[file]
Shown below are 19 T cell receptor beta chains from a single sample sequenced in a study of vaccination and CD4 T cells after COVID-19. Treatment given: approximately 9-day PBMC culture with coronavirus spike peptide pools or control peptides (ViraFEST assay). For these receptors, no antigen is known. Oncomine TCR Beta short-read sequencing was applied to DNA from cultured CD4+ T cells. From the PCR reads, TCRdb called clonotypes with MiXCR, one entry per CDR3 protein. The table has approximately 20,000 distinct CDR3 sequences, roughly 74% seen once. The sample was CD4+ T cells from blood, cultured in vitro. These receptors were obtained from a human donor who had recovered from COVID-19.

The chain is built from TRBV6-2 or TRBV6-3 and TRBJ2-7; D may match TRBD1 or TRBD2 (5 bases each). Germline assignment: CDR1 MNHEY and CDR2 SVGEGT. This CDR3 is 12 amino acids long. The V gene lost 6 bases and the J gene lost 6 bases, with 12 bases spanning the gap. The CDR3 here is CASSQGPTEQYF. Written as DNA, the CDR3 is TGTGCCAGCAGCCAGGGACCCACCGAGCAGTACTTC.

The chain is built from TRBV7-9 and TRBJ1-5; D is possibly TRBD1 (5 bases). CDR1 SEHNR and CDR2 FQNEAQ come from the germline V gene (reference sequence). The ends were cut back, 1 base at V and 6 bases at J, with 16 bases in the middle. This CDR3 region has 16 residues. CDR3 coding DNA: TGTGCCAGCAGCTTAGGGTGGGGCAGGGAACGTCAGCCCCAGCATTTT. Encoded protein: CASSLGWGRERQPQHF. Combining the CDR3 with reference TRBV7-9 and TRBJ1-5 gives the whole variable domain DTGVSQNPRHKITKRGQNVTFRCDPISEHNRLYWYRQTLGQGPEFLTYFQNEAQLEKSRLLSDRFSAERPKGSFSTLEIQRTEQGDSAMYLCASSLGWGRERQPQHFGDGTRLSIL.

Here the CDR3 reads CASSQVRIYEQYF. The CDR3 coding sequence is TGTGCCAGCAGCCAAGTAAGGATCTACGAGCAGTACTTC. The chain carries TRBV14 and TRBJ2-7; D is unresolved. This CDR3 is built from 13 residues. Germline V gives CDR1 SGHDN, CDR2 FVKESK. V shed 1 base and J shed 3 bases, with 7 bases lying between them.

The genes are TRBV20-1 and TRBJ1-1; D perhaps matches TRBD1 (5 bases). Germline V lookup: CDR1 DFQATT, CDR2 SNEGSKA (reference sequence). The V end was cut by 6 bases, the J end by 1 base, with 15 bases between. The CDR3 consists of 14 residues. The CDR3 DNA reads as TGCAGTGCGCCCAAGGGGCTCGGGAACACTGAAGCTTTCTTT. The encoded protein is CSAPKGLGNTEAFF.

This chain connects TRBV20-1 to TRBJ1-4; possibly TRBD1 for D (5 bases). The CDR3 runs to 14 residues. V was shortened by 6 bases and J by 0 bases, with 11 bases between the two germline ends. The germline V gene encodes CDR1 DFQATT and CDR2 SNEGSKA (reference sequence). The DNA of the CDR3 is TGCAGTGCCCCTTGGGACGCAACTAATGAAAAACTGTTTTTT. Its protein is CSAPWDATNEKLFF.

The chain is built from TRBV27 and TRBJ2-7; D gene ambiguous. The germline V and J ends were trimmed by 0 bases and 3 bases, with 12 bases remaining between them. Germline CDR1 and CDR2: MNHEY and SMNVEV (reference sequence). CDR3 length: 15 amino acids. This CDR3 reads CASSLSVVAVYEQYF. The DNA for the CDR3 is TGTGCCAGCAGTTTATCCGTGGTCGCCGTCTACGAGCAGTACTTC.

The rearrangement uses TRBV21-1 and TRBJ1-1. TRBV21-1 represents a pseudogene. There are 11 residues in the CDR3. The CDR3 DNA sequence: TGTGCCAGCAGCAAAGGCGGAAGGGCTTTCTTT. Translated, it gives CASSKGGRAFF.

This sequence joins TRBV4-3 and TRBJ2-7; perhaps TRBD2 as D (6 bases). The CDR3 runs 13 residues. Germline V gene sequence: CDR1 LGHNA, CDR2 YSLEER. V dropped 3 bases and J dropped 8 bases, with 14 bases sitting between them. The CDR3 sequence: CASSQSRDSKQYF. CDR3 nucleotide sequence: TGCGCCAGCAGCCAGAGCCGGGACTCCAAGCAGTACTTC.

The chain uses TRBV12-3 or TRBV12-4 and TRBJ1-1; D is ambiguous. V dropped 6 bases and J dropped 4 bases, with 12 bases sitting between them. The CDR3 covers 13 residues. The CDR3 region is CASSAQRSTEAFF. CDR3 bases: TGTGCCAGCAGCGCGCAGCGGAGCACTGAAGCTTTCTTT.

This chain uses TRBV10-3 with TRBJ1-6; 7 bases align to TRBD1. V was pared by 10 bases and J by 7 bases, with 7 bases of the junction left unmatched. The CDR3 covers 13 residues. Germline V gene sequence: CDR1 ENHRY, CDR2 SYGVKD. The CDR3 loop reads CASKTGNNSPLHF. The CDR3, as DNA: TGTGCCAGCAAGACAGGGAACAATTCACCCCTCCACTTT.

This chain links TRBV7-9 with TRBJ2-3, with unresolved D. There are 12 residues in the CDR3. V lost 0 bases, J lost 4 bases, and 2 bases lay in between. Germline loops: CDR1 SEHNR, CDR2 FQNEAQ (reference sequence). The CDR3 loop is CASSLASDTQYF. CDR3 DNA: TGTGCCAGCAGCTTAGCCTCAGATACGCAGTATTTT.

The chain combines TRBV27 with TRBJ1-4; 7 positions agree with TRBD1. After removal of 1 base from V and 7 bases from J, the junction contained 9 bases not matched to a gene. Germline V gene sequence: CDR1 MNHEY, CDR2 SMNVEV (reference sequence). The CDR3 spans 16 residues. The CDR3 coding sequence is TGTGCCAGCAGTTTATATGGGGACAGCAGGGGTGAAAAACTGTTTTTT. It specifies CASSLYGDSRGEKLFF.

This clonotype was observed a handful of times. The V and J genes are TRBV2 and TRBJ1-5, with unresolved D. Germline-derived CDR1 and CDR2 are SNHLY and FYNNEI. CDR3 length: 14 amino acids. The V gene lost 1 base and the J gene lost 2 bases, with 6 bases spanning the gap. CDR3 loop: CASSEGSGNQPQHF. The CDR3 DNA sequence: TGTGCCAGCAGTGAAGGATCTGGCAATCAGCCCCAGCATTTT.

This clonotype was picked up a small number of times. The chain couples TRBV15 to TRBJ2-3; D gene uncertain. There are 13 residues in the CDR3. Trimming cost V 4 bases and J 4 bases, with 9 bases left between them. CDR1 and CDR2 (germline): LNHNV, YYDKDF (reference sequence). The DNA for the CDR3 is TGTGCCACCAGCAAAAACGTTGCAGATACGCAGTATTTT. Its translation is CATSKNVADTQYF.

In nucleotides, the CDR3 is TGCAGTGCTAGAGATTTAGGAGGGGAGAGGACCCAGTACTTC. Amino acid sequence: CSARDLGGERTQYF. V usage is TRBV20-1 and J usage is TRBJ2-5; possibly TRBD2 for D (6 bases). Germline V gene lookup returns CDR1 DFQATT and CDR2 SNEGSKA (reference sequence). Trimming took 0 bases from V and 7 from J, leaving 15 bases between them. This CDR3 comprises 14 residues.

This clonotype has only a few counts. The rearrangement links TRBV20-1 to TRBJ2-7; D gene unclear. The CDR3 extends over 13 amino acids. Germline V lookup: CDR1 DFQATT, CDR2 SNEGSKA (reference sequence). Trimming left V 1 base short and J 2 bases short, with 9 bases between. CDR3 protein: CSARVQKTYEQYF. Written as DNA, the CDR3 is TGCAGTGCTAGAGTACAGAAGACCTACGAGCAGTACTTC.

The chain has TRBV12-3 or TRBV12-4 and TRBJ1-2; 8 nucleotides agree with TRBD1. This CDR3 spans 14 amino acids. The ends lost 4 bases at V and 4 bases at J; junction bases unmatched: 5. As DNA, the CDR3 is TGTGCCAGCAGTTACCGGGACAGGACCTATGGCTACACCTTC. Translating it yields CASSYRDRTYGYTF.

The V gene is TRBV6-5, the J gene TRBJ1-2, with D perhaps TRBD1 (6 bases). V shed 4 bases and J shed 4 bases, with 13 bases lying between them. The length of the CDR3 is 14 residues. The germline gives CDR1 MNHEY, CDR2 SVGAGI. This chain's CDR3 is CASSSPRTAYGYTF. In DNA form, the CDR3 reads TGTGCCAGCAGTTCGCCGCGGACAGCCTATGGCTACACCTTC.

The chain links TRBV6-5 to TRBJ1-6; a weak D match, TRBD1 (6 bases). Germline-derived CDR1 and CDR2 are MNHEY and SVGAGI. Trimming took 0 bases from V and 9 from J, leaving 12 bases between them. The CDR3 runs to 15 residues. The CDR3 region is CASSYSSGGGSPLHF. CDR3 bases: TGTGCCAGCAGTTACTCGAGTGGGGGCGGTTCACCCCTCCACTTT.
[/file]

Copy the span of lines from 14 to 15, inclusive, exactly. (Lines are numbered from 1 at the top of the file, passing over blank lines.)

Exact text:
This clonotype was observed a handful of times. The V and J genes are TRBV2 and TRBJ1-5, with unresolved D. Germline-derived CDR1 and CDR2 are SNHLY and FYNNEI. CDR3 length: 14 amino acids. The V gene lost 1 base and the J gene lost 2 bases, with 6 bases spanning the gap. CDR3 loop: CASSEGSGNQPQHF. The CDR3 DNA sequence: TGTGCCAGCAGTGAAGGATCTGGCAATCAGCCCCAGCATTTT.

This clonotype was picked up a small number of times. The chain couples TRBV15 to TRBJ2-3; D gene uncertain. There are 13 residues in the CDR3. Trimming cost V 4 bases and J 4 bases, with 9 bases left between them. CDR1 and CDR2 (germline): LNHNV, YYDKDF (reference sequence). The DNA for the CDR3 is TGTGCCACCAGCAAAAACGTTGCAGATACGCAGTATTTT. Its translation is CATSKNVADTQYF.